Conscious and Unconscious Response:
Perspectives from Cognitive Neuroscience and Theoretical Physics

Robert Sylwester PhD (Member)
Emeritus Professor of Education
University of Oregon, Portland
bobsyl@uoregon.edu

August 2014


The following two articles by Robert Sylwester are adapted from a series of articles on "The Futures That Students Will Confront," published in Information Age Education Newsletter (http://i-a-e.org/iae-newsletter.html). The IAE Newsletter has regularly reported on the scientific developments in consciousness. It recently compiled its published articles into a free downloadable book, Consciousness and and Morality: Recent Research Developments (2013). Research activity continues unabated on perhaps the most significant mystery remaining in the neurosciences, a mystery that's perhaps finally approaching a basic solution. This book and the following article (below) report on intriguing new developments and extensions in the field. But before you go any further, watch this fascinating three minute video of a bird that must follow eight separate steps in order to solve the problem of getting a stick that's sufficiently long enough to retrieve some food. Then ask yourself if the bird's behavior approaches the level of a rationally conscious response:

http://wallythekat.tripod.com/A_Pages/AA-Videos-YOU-Tube/Crow-Einstein.html

Consciousness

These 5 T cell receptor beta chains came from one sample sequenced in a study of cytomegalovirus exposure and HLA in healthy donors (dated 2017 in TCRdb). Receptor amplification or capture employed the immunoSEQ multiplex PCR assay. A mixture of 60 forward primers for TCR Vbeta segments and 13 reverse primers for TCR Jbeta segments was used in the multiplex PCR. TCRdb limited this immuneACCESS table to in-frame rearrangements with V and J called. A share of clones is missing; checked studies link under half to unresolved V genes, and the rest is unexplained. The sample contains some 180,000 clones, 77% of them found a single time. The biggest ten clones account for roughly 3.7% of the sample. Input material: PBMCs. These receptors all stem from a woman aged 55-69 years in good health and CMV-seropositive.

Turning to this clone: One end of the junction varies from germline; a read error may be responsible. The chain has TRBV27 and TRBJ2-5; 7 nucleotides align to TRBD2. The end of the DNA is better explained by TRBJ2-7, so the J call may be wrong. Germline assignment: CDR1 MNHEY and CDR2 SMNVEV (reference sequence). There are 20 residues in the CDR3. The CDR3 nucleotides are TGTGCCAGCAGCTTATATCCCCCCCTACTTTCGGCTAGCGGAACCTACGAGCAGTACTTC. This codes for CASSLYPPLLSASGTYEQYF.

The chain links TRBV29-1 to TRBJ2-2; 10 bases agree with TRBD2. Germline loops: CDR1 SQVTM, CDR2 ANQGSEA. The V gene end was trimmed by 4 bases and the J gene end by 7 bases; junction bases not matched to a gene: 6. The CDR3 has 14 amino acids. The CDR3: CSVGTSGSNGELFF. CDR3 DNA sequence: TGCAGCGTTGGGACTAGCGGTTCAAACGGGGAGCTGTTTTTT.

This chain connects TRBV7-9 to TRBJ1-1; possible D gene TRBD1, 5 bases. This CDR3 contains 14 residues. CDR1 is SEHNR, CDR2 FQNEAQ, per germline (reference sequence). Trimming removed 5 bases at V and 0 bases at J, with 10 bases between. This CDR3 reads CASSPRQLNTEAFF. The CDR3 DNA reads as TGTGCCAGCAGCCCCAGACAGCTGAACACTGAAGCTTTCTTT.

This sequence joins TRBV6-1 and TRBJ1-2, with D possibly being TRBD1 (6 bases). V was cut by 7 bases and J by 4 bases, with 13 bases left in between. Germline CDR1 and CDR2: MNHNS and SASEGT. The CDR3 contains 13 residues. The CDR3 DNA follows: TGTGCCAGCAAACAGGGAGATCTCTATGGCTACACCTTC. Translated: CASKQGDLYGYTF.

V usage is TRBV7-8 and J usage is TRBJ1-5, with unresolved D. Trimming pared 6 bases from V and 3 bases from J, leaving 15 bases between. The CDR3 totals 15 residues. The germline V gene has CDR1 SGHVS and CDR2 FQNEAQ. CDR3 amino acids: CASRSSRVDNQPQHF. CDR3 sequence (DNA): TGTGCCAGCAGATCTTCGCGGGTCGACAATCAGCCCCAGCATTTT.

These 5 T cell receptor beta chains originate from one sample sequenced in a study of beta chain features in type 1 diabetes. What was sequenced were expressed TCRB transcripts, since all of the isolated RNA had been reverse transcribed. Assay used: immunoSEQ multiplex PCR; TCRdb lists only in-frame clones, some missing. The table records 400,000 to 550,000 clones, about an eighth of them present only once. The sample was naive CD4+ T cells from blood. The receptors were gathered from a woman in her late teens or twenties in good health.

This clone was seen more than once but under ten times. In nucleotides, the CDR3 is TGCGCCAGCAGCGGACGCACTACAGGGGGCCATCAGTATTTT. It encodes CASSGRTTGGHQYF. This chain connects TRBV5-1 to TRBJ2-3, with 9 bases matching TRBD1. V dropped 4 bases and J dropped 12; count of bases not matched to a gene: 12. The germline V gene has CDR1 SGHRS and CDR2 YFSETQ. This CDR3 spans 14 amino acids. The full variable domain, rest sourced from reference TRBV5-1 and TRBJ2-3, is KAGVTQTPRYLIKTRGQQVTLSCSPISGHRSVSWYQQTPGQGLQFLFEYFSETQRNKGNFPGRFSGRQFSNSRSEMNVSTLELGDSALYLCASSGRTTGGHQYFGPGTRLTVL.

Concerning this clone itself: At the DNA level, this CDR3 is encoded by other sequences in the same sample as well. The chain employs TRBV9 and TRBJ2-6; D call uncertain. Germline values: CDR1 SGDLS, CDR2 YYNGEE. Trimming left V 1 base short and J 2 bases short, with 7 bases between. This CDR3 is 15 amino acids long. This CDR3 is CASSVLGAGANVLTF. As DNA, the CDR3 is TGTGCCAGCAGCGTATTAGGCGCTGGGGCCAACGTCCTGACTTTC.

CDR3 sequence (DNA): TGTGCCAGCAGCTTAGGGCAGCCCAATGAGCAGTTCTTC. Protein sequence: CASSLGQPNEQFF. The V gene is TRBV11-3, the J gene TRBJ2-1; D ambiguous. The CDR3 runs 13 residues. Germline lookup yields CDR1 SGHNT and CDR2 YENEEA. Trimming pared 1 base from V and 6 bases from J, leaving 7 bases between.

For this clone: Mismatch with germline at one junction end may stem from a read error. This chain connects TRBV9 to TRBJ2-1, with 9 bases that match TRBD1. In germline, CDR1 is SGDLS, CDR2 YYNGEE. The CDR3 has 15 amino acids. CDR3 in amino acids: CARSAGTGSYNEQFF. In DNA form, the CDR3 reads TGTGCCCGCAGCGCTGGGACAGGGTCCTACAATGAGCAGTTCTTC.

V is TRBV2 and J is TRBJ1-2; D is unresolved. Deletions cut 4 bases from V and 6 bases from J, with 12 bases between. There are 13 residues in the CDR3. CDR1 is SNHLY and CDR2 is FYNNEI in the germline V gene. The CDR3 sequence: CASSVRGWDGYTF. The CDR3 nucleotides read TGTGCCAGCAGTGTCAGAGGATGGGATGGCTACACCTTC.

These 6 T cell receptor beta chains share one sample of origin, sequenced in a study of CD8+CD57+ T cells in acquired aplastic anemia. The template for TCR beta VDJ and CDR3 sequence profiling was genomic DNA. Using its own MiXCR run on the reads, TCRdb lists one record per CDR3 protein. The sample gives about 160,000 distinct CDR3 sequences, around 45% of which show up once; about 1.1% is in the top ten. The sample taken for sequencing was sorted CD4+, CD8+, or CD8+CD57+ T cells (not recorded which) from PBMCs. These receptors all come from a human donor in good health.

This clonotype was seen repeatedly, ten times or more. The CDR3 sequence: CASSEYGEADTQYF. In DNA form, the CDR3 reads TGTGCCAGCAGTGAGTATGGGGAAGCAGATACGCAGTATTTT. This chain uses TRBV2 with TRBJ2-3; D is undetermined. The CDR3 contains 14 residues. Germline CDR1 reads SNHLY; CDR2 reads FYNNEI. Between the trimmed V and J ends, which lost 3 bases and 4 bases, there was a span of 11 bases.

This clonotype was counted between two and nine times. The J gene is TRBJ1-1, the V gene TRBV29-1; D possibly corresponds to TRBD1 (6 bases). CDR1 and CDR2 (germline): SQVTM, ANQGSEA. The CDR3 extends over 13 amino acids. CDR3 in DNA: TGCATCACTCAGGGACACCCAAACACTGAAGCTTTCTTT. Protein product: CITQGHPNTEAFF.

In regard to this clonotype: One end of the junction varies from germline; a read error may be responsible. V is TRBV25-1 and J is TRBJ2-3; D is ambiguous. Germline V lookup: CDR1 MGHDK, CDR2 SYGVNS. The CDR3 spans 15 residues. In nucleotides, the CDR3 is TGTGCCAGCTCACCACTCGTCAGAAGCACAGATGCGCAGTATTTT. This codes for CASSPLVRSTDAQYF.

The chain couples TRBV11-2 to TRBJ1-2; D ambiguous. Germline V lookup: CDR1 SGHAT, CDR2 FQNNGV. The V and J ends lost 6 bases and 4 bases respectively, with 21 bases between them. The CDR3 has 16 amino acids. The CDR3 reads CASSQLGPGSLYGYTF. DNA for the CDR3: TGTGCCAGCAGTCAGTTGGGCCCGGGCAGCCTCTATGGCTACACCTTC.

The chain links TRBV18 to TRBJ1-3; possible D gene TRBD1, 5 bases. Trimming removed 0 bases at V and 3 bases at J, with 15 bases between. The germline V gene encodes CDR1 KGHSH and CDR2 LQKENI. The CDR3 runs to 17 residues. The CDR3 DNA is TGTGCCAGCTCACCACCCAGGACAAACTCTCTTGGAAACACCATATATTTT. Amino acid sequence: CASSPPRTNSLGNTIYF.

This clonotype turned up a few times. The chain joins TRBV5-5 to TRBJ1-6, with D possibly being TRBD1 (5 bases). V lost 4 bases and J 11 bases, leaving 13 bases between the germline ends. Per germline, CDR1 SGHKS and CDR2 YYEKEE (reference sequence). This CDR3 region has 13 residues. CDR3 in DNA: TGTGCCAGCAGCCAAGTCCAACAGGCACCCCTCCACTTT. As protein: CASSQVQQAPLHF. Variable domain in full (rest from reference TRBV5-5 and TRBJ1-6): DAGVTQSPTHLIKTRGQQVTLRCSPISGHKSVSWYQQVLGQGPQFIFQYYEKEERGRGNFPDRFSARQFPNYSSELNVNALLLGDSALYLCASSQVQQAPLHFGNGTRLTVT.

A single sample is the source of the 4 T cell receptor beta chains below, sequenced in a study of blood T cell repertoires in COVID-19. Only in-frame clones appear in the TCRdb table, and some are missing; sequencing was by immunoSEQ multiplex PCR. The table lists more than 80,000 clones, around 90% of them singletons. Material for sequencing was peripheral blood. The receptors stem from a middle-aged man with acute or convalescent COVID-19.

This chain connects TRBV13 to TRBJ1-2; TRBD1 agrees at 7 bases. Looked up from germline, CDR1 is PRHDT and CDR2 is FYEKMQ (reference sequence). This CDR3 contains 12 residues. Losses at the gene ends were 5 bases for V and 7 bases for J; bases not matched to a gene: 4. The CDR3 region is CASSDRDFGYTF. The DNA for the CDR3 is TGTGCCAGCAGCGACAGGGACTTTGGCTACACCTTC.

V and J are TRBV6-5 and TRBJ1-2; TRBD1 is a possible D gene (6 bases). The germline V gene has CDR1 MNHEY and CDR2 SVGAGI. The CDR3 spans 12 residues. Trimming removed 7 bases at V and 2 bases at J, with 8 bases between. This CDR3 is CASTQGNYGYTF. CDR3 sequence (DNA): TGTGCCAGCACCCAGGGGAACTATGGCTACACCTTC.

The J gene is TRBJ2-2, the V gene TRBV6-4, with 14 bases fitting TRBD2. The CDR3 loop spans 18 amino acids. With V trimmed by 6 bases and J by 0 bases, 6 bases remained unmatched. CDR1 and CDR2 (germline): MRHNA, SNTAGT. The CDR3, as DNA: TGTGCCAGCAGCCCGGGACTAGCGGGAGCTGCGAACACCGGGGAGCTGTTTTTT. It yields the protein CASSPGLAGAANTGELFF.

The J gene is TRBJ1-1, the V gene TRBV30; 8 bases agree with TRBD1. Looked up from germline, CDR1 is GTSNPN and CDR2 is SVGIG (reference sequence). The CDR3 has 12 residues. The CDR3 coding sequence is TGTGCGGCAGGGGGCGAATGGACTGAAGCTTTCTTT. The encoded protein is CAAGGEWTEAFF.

What's the point of consciousness? The brain-wide information sharing system that now seems to define consciousness allows relevant cortical and subcortical systems to interact before agreeing to one interpretation of an event. This shared decisional system within a single brain could also help us to understand how groups of brains might also democratically solve complex cultural issues. It also makes it possible to finally consider the possibility of machine consciousness a couple thousand years after Socrates suggested how important it was to "know thyself".

In his recent highly acclaimed book, Consciousness and the Brain: Deciphering How the Brain Codes Our Thoughts (2014) the world-renowned neuroscientist Stanislas Dehaene analyzed and reported on the consciousness research that his and other laboratories carried out. Dehaene believes that advanced research technologies during the past 20 years now allow neuroscientists to finally free themselves from a disembodied consciousness and to strongly support the existence of brain correlates, which are probably centered in our brain's dorsolateral prefrontal cortex but are then connected with most other brain systems (Dehaene, p. 101).

To paraphrase Dehaene: The previous black box of consciousness is now open. Thanks to a variety of experimental paradigms, scientists have learned how to make pictures visible or invisible, and then to track the patterns of neuronal activity that occur only when conscious access exists. Understanding how our brain handles seen and unseen images has turned out to be not as difficult as initially feared. Many electrophysiological signatures have manifested the presence of a conscious ignition. These signatures of consciousness have proved solid enough that they are now being used in clinics to probe consciousness in patients who have massive brain lesions. What's wonderful is the realization of how far the search for discovery has now gone.